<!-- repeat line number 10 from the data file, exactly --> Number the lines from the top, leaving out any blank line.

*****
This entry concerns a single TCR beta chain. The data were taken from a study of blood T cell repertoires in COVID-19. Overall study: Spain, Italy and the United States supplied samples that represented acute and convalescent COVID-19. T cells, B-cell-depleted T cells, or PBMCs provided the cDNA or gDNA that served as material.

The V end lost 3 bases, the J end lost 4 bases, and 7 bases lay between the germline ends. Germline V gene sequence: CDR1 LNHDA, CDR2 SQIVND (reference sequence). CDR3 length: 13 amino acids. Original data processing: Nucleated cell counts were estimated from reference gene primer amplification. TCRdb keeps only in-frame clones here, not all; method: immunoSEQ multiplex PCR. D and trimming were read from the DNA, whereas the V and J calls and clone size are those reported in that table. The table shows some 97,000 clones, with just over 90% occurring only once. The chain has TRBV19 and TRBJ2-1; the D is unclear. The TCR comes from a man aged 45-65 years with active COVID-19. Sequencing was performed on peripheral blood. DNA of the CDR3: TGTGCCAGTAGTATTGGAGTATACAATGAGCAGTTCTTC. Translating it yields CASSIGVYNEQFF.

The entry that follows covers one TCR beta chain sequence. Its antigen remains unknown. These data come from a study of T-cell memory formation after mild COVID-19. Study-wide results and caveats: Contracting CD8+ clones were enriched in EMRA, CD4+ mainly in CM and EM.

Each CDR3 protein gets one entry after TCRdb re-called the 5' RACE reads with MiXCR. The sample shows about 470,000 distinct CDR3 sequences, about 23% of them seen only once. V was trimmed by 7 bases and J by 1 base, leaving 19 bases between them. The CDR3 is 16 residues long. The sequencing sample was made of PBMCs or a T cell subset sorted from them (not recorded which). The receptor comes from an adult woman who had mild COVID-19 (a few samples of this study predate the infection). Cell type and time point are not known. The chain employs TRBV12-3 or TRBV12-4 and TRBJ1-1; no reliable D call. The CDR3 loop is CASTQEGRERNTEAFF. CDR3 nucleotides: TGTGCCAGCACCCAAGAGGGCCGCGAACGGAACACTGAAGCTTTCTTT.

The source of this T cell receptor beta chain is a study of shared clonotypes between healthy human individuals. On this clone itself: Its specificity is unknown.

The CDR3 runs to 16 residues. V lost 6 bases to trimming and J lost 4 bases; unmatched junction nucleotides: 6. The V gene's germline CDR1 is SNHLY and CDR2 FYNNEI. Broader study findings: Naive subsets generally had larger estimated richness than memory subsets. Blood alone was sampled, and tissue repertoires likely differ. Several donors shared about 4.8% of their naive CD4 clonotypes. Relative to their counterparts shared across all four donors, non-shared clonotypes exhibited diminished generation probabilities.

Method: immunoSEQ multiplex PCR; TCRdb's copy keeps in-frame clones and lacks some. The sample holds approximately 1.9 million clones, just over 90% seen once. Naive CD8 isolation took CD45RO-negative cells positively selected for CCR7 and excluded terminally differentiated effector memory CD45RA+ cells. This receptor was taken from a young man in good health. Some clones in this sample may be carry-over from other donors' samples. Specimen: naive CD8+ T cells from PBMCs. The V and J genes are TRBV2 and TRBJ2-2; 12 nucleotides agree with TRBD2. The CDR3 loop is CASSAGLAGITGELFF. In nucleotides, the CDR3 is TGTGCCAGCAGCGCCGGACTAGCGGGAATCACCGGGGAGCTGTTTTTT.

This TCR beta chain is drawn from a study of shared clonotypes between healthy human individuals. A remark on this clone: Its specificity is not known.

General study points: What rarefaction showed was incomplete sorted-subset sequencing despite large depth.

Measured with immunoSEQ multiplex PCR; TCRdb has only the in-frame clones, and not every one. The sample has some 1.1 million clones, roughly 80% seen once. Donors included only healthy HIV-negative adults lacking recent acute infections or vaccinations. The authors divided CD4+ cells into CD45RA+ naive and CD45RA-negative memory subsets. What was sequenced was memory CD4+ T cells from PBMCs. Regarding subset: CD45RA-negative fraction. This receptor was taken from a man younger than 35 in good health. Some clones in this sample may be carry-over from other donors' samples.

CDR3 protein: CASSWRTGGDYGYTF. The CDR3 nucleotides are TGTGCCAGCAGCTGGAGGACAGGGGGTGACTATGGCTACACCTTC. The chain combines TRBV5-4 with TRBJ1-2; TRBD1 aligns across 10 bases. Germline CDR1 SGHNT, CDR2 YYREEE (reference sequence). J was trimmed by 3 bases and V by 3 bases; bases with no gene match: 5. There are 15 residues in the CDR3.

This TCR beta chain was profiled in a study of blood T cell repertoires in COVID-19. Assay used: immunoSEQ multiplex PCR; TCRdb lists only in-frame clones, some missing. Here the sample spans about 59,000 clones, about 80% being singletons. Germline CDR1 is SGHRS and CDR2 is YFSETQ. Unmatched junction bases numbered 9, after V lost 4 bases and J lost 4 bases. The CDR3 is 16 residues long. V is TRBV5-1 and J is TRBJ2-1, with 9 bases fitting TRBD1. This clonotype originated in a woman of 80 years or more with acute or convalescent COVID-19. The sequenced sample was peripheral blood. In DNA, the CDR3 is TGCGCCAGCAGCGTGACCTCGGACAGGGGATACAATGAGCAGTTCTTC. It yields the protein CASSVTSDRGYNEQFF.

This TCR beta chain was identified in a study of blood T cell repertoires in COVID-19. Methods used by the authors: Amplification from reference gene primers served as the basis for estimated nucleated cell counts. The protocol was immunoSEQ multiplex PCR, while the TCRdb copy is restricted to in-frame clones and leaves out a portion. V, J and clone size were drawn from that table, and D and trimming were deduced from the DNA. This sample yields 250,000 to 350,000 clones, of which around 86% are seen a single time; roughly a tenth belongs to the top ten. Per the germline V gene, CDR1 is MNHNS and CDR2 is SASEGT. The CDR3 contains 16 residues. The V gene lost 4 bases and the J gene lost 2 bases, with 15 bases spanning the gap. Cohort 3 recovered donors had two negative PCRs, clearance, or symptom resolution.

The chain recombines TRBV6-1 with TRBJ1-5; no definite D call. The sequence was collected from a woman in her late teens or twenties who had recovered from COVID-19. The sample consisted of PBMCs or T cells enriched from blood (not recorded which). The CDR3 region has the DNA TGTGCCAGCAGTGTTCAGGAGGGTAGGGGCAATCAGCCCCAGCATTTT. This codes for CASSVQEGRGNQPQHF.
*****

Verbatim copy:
Measured with immunoSEQ multiplex PCR; TCRdb has only the in-frame clones, and not every one. The sample has some 1.1 million clones, roughly 80% seen once. Donors included only healthy HIV-negative adults lacking recent acute infections or vaccinations. The authors divided CD4+ cells into CD45RA+ naive and CD45RA-negative memory subsets. What was sequenced was memory CD4+ T cells from PBMCs. Regarding subset: CD45RA-negative fraction. This receptor was taken from a man younger than 35 in good health. Some clones in this sample may be carry-over from other donors' samples.